Always After (The Glass House) | Iñigo Manglano-Ovalle


April 4 – May 1, 2013 | Littman Gallery

Reception: Friday, April 26, 2013 | 7–9pm

Curated by Dr. Isabelle Loring Wallace (Associate Professor of Contemporary Art and Theory, University of Georgia) and Nora Wendl (Assistant Professor of Architecture, Portland State University)

The exhibition Always After (The Glass House): Iñigo Manglano-Ovalle presents the work of Chicago-based, MacArthur-award winning artist Iñigo Manglano-Ovalle, whose technologically sophisticated sculptures and video installations engage modern architecture, while at the same time using this architecture as metaphor. In this exhibition, specially curated for Littman Gallery, two important works from Manglano-Ovalle’s oeuvre will be on view: the enigmatic video Always After (The Glass House), 2006 and the large-format print, House with Four Columns, 2010. As architects and aficionados may know on the basis of the artist’s titles, both works are concerned with important glass buildings by Mies van der Rohe, but, in each case, the buildings come to us in a form we do not recognize, in a state we cannot immediately comprehend. Always After (The Glass House) depicts S. R. Crown Hall at the Illinois Institute of Technology (Chicago, IL, 1956), but does so obliquely and in ways that suggest its ruination, documenting and re-presenting a 2005 ceremony in which its glass was destroyed prior to a much-needed renovation. Conversely, House with Four Columns directs our attention to van der Rohe’s 50 x 50 House – a structure that does not exist, despite being realized by Manglano-Ovalle in this mysterious photograph, which is at the same time the inverted documentation of an earlier work by the artist – Gravity is a Force to be Reckoned With, 2009 – in which he fabricated and brought to life this uninhabited and arguably uninhabitable hermetic, glass structure. Linked through their engagement with Mies’ architecture, these works are all further aligned in tone: melancholic and inaccessible, intriguing and unforthcoming, they testify to architecture’s seduction and elusion in equal measure and offer spectators the opportunity to think again about the buildings we presume to know. Indeed, in Manglano-Ovalle’s hands, iconic architecture is artfully estranged and thereby assumes novel and unanticipated utility.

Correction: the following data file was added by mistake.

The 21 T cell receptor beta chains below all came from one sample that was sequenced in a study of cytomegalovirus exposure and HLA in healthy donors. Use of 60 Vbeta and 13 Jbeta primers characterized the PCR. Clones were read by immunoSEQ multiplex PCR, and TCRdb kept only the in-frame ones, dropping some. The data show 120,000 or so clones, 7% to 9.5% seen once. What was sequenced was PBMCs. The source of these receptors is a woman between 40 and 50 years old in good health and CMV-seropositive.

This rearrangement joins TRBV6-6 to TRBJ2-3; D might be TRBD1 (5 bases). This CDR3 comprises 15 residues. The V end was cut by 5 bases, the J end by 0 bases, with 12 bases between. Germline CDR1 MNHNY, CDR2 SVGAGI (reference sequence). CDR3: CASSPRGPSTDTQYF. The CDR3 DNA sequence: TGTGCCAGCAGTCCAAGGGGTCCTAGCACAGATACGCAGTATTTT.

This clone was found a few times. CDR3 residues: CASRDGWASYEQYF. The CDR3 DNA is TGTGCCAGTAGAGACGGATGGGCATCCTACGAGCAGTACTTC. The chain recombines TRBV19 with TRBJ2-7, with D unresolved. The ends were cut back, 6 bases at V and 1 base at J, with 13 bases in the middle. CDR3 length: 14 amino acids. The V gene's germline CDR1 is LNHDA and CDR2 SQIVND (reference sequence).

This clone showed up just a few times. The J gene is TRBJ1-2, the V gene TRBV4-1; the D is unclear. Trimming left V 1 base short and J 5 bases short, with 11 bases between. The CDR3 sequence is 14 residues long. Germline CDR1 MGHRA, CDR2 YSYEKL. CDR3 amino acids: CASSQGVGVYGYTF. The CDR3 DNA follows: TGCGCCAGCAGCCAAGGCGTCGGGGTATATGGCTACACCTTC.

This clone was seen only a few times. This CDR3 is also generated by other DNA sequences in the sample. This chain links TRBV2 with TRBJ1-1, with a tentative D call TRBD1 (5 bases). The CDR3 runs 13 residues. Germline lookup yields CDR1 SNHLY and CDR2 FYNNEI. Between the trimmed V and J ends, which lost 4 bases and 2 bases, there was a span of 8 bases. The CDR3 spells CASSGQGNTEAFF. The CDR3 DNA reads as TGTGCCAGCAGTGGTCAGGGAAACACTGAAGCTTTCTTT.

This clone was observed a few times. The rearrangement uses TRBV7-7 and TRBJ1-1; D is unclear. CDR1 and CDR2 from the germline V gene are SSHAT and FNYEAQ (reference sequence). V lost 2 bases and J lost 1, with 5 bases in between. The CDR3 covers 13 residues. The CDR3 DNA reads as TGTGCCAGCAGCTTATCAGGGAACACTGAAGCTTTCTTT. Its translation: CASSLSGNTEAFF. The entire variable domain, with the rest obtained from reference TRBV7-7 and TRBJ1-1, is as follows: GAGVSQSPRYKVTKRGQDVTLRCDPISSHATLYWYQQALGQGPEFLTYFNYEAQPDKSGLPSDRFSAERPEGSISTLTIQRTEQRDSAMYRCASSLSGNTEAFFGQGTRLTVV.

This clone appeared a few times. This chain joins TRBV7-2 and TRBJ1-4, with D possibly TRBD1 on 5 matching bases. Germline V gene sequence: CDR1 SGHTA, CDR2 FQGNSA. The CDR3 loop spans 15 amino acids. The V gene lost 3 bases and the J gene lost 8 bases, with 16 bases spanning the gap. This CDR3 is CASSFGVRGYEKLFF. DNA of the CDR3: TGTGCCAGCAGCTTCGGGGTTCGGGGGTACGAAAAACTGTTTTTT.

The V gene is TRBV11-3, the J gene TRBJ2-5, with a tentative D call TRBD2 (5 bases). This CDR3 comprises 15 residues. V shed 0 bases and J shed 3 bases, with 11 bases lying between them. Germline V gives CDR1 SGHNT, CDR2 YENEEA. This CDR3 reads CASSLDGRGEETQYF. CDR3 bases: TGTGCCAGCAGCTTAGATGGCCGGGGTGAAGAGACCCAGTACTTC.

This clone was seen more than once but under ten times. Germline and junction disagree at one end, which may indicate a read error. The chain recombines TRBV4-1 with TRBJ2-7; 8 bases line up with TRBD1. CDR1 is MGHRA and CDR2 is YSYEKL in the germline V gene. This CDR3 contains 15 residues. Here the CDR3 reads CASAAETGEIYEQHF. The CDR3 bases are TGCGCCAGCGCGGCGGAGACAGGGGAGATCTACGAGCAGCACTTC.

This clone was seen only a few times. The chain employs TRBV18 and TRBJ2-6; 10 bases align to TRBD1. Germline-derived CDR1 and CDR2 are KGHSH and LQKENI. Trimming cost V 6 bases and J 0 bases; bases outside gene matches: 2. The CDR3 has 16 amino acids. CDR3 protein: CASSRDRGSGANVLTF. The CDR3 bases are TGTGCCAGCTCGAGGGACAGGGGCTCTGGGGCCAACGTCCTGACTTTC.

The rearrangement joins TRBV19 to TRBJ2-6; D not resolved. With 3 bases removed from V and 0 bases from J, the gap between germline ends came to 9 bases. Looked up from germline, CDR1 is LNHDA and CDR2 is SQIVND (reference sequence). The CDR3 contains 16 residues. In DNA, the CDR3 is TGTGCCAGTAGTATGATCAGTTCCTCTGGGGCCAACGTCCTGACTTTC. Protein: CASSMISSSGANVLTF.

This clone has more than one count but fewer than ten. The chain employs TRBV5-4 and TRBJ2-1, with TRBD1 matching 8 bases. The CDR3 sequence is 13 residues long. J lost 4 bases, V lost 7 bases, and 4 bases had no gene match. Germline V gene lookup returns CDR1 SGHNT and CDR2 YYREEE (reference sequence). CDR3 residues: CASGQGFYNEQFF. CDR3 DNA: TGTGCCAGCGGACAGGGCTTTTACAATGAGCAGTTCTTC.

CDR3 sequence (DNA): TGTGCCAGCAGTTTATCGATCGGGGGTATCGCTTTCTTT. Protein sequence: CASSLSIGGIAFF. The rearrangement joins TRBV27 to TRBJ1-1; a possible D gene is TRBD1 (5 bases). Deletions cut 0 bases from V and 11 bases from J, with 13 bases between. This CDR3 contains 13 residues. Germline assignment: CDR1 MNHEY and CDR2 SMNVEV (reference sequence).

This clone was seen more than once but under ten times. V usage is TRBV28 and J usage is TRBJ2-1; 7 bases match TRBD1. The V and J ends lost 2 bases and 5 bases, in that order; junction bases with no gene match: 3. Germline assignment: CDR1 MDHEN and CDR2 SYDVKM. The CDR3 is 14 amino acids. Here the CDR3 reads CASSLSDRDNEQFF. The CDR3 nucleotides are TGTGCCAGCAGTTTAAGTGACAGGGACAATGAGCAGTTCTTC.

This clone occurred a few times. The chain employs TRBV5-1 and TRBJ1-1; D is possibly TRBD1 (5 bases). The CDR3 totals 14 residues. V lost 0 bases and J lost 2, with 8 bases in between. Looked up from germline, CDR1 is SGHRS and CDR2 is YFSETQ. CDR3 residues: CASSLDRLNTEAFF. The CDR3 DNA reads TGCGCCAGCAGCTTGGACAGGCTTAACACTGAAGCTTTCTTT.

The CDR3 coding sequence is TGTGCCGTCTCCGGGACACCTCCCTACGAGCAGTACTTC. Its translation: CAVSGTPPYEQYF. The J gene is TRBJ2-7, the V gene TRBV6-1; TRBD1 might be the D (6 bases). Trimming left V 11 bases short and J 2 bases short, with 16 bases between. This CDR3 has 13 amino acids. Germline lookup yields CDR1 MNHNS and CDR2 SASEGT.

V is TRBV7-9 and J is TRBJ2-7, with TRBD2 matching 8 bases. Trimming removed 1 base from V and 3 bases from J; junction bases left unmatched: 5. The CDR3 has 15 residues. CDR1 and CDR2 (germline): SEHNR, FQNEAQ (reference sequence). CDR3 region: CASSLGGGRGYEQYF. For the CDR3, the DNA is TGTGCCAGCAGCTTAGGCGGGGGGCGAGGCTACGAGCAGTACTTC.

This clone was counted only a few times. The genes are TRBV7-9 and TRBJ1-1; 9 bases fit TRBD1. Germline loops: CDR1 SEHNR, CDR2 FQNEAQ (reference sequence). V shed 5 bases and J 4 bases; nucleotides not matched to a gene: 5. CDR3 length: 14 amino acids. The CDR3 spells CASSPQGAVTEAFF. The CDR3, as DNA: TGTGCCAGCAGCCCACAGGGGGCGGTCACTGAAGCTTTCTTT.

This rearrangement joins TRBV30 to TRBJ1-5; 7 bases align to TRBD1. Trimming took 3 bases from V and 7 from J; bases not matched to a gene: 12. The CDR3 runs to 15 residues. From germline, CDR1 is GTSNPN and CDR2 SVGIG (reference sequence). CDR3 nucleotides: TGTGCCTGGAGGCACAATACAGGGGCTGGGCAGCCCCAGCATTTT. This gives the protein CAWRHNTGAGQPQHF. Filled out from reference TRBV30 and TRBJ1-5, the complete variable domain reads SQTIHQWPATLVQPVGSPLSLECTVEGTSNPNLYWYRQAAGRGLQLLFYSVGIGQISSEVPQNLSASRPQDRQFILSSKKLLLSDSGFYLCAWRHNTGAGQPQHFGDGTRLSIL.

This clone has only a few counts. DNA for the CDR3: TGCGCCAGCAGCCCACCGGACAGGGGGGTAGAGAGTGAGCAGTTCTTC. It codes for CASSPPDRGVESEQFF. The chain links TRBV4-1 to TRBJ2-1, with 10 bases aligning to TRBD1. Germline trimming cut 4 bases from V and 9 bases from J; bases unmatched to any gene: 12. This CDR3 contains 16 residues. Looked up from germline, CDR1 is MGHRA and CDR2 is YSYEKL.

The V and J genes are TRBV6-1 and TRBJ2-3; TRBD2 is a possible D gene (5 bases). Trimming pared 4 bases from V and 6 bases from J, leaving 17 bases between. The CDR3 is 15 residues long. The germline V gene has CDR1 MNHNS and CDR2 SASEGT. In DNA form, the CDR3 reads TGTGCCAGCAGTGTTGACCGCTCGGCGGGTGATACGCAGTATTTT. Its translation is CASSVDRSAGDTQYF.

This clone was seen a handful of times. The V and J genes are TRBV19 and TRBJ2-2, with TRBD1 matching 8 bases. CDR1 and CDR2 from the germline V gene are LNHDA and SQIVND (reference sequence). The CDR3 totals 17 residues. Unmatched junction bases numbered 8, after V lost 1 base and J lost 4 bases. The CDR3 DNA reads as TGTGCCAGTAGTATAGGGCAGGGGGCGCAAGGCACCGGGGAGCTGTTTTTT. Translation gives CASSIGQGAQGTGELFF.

Iñigo Manglano-Ovalle will deliver a gallery talk at the opening reception of Always After (The Glass House) on Friday, April 26 from 7 – 8.30 p.m., as part of the School of Architecture symposium Strange Utility: Architecture Toward Other Ends taking place April 26-27, 2013 in Shattuck Hall Annex. Schedule and ticket information can be found online. The symposium, Strange Utility: Architecture Toward Other Ends, is made possible by the generous support of the School of Architecture at Portland State University, The University of Georgia, Athens, and Portland State University Speakers Board.